"The curious fact of love is that it overrides the body’s rubber-sealed selfishness. Sex and procreation easily fit in with the body’s plans for Empire; it wants to extend its territory, needs to reproduce itself. It resists invasion. Love the invader compromises the self’s autonomy. Love the rescuer is the hand held out across the uncrossable sea."-Gut Symmetries, Jeanette Winterson (via helplesslyamazed)
In case you didn’t know, I have a new blog full of brutal honesty on life in the big city, materialism, and journalistic ethics. Check it out! thedarkmadame.tumblr.com
Dear friends and followers,
After careful consideration I have decided to put Army of Dreamers on hiatus until an unknown time. It has been a wonderful 16 months. Discovering a love for all things humanitarian, traveling to Australia and Nicragua, living without air conditioning for the first time in my life, and most importantly being able to establish a peace with the my odd Haitian-American heritage. Throughout all of this I have connected with wonderful people, both on my blog and while I was traveling. I established close connections with people who had been simply my acquaintances in the past. I developed a pseudo-comfort with the interweb. I purchased my first iPhone.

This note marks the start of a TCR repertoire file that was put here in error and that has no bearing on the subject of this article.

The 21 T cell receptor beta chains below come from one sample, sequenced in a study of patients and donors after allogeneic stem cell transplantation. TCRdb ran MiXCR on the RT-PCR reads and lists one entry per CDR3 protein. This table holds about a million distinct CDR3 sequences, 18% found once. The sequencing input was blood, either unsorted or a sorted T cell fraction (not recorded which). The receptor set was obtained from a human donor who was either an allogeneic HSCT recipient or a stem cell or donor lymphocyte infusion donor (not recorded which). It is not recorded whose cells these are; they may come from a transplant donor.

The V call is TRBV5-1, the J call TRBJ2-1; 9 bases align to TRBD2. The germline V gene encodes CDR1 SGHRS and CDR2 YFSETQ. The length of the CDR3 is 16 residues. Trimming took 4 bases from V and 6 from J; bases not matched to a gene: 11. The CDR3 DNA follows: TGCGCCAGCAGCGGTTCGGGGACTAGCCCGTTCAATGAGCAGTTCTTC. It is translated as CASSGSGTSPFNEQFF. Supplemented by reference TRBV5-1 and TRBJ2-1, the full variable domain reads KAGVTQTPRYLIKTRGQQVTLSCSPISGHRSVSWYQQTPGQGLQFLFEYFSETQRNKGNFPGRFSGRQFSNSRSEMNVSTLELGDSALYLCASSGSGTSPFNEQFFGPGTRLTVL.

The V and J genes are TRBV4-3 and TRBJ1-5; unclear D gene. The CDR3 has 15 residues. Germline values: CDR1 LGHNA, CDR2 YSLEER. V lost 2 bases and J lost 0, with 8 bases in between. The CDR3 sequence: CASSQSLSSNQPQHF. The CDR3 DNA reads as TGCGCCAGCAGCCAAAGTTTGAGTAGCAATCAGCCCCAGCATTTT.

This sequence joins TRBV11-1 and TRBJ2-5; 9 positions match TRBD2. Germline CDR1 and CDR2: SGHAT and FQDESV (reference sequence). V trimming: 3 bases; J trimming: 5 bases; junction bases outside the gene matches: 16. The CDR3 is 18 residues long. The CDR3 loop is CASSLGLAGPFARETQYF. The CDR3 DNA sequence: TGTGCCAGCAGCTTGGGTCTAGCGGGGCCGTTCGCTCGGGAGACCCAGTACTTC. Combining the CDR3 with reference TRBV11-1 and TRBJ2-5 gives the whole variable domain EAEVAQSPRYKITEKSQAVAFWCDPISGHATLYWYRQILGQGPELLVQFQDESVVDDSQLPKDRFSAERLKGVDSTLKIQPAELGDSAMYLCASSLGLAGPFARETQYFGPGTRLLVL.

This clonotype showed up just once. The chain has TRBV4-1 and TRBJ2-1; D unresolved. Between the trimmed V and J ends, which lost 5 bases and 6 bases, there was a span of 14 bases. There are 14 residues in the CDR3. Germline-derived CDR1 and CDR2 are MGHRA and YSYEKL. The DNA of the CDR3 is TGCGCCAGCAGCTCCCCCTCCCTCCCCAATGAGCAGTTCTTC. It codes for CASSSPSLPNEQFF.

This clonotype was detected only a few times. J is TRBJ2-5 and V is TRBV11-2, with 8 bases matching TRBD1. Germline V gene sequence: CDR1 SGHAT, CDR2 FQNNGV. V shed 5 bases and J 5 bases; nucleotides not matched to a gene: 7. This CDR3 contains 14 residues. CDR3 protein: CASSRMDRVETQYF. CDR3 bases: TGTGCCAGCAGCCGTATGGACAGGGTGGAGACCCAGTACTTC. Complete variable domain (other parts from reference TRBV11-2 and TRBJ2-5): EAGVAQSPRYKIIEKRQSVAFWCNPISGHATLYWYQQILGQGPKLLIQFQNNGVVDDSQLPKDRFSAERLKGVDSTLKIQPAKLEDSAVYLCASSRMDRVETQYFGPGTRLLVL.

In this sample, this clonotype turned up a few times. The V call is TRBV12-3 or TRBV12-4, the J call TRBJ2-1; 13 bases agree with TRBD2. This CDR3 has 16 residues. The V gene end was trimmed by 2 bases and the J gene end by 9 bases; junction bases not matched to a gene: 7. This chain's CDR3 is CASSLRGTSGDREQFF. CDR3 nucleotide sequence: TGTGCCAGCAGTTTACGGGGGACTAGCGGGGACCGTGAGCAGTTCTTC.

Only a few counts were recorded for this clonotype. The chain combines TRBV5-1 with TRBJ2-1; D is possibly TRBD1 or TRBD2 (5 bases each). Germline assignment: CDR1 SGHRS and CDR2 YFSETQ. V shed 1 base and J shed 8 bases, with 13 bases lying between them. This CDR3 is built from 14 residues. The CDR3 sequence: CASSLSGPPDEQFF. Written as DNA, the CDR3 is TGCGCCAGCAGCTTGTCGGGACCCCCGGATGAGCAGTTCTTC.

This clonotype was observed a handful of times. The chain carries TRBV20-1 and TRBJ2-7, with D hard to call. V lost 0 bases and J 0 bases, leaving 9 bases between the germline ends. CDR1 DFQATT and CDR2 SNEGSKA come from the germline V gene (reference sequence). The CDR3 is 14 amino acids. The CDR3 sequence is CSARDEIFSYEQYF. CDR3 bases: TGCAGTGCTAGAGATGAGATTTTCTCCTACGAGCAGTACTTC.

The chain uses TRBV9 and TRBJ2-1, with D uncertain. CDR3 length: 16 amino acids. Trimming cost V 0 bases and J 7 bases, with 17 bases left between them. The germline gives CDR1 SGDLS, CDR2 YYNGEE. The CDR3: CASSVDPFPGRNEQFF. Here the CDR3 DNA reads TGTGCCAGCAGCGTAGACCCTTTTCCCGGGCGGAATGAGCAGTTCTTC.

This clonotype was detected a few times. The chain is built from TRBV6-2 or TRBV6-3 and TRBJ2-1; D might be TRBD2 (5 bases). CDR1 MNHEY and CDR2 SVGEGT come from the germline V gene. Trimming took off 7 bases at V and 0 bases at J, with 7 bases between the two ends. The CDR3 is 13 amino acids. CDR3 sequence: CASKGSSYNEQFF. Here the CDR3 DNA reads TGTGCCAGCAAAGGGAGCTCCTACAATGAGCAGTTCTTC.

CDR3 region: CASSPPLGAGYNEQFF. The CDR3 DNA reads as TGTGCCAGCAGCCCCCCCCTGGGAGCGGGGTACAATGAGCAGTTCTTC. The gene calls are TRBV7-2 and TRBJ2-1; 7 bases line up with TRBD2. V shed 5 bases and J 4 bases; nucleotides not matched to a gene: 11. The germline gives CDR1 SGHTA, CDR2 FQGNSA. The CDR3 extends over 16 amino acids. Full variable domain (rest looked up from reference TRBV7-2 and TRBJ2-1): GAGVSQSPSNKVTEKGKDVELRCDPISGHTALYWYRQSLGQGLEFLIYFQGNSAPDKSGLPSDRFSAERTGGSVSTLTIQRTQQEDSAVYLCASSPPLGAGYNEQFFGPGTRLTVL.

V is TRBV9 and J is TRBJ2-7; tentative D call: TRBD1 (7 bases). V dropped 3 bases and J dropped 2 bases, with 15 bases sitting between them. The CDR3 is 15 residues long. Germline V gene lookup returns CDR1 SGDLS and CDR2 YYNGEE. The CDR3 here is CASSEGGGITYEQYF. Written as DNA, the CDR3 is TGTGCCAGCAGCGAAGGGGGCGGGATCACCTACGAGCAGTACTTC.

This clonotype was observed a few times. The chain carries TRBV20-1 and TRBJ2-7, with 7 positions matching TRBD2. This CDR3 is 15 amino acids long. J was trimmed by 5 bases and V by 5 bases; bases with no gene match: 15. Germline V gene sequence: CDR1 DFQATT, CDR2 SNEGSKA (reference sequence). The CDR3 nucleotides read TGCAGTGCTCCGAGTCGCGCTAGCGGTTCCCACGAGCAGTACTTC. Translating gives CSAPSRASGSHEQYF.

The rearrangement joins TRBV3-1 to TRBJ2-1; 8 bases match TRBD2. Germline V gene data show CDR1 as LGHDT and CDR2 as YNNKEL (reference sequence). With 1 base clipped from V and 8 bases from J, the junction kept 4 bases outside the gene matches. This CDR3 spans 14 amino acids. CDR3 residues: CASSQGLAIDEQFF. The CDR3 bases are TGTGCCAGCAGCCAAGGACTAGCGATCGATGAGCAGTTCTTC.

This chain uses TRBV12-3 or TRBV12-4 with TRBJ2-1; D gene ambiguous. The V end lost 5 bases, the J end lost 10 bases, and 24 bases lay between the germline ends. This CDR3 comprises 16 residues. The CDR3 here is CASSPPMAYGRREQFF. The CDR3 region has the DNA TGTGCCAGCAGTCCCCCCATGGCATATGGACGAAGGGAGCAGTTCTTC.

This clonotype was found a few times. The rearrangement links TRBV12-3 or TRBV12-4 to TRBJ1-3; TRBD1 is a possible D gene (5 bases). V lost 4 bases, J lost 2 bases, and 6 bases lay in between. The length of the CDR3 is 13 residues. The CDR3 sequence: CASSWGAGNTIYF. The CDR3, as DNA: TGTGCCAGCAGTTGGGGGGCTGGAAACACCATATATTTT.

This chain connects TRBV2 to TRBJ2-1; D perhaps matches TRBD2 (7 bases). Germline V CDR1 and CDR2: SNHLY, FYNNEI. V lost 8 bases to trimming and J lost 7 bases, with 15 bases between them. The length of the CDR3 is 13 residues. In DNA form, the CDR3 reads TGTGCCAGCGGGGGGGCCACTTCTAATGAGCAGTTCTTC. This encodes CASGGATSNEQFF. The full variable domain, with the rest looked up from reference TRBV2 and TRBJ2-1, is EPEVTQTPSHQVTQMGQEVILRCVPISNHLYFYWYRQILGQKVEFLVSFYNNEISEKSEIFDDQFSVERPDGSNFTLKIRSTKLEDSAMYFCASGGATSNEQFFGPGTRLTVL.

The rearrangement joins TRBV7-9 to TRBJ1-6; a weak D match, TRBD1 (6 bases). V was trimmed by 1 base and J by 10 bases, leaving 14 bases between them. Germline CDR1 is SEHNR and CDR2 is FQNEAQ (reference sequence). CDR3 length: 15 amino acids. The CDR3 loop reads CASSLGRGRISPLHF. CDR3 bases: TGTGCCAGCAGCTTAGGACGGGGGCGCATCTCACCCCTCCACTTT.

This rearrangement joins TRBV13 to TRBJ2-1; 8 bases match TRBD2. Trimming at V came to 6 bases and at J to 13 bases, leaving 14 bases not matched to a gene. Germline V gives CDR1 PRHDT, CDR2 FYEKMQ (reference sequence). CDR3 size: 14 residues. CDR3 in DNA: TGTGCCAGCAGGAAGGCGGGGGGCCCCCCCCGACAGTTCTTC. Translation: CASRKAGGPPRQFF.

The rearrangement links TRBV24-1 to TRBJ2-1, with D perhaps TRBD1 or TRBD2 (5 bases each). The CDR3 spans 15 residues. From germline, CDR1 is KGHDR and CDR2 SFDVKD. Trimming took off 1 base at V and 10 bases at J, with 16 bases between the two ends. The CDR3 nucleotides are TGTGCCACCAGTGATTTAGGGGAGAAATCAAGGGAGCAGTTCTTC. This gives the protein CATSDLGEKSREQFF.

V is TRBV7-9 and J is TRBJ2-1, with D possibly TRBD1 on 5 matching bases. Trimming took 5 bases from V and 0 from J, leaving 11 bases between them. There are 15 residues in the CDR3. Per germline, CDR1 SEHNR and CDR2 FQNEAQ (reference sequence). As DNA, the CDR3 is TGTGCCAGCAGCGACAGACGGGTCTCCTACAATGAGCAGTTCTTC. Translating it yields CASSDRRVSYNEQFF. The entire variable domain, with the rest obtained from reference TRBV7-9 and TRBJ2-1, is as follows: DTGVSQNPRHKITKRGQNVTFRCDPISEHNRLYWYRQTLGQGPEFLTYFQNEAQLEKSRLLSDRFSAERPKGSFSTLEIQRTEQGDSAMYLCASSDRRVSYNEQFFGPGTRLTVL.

When I returned home from Nicaragua I decided that the time for traveling was temporarily over. I had a year for of unforgettable experiences and I was charged with a passion to contribute to a greater cause. After nearly two years I decided it was time to return to school. A series of fortunate events led me back to my first career job in journalism with an added promotion and I began putting together applications for journalism schools. Now I am in the waiting period and I know that my focus has to be directed to one area for the time being. As a result I will be putting every spare moment I have into my new blog www.adrianalyon.tumblr.com This blog will be my attempt to not only pursue my passion for news literacy but also highlight international affairs issues. I don’t believe people should have to feel the media is heavily biased/sensationalized nor should they ever worry about being lied to. That is yellow journalism, not ethical journalism. And that is a speech for another day…